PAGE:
The African Pigmy, “Ota Benga.”
Age, 23 years. Height, 4 feet 11 inches.
Weight, 103 pounds. Brought from the
Kasai River, Congo Free State, South Cen-
tral Africa, by Dr. Samuel P. Verner. Ex-
hibited each afternoon during September.
William Hornaday, the Bronx Zoo director, considered the exhibit a valuable spectacle for visitors; he was supported by Madison Grant, Secretary of the New York Zoological Society, who lobbied to put Ota Benga on display alongside apes at the Bronx Zoo. A decade later, Grant became prominent nationally as a racial anthropologist and eugenicist.
African-American clergymen immediately protested to zoo officials about the exhibit. Said James H. Gordon,
“Our race, we think, is depressed enough, without exhibiting one of us with the apes … We think we are worthy of being considered human beings, with souls.” Gordon thought the exhibit was hostile to Christianity and a promotion of Darwinism: “The Darwinian theory is absolutely opposed to Christianity, and a public demonstration in its favor should not be permitted.”
A number of clergymen backed Gordon.
In defense of the depiction of Benga as a lesser human, an editorial in The New York Times suggested:
We do not quite understand all the emotion which others are expressing in the matter … It is absurd to make moan over the imagined humiliation and degradation Benga is suffering. The pygmies … are very low in the human scale, and the suggestion that Benga should be in a school instead of a cage ignores the high probability that school would be a place … from which he could draw no advantage whatever. The idea that men are all much alike except as they have had or lacked opportunities for getting an education out of books is now far out of date.
After the controversy, Benga was allowed to roam the grounds of the zoo. In response to the situation, as well as verbal and physical prods from the crowds, he became more mischievous and somewhat violent. Around this time, an article in The New York Times stated, “It is too bad that there is not some society like the Society for the Prevention of Cruelty to Children. We send our missionaries to Africa to Christianize the people, and then we bring one here to brutalize him.”
The zoo finally removed Benga from the grounds. Verner was unsuccessful in his continued search for employment, but he occasionally spoke to Benga. The two had agreed that it was in Benga’s best interests to remain in the United States despite the unwelcome spotlight at the zoo. Toward the end of 1906, Benga was released into Reverend Gordon’s custody.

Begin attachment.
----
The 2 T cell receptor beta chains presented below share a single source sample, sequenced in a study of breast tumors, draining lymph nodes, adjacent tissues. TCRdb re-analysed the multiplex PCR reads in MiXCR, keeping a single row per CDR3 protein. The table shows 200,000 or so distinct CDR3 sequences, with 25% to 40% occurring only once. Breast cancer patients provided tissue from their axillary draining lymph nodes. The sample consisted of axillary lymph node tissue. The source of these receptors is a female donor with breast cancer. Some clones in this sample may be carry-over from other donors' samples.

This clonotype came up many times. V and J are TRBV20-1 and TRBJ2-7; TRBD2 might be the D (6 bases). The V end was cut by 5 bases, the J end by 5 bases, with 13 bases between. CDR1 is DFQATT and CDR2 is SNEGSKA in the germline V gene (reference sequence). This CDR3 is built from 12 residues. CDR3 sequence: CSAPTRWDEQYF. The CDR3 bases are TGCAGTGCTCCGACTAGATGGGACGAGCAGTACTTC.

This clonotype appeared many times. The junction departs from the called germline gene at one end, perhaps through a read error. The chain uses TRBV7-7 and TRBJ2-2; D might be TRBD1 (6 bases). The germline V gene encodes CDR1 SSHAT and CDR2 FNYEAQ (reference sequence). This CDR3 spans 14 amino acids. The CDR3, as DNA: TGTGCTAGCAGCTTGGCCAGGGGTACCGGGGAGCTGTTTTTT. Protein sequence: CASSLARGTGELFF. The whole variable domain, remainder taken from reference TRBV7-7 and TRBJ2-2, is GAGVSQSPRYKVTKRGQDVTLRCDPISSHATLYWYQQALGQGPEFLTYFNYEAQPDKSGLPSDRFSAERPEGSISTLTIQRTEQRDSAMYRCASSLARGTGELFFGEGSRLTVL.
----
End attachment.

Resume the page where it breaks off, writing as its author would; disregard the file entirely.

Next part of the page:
Gordon placed Benga in the Howard Colored Orphan Asylum, a church-sponsored orphanage which he supervised. As the unwelcome press attention continued, in January 1910, Gordon arranged for Benga’s relocation to Lynchburg, Virginia, where he lived with the McCray family. So that Benga could more easily be part of local society, Gordon arranged for the African’s teeth to be capped and bought him American-style clothes . Tutored by Lynchburg poet Anne Spencer, Benga could improve his English, and he began to attend elementary school at the Baptist Seminary in Lynchburg.
Once he felt his English had improved sufficiently, Benga discontinued his formal education. He began working at a Lynchburg tobacco factory. Despite his small size, he proved a valuable employee because he could climb up the poles to get the tobacco leaves without having to use a ladder. His fellow workers called him “Bingo.” He often told his life story in exchange for sandwiches and root beer. He began to plan a return to Africa.
In 1914 when World War I broke out, a return to the Congo became impossible as passenger ship traffic ended. Benga became depressed as his hopes for a return to his homeland faded. On March 20, 1916, at the age of 32, he built a ceremonial fire, chipped off the caps on his teeth, and shot himself in the heart with a stolen pistol.
He was buried in an unmarked grave in the black section of the Old City Cemetery, near his benefactor, Gregory Hayes. At some point, the remains of both men went missing. Local oral history indicates that Hayes and Ota Benga were eventually moved from the Old Cemetery to White Rock Cemetery, a burial ground that later fell into disrepair.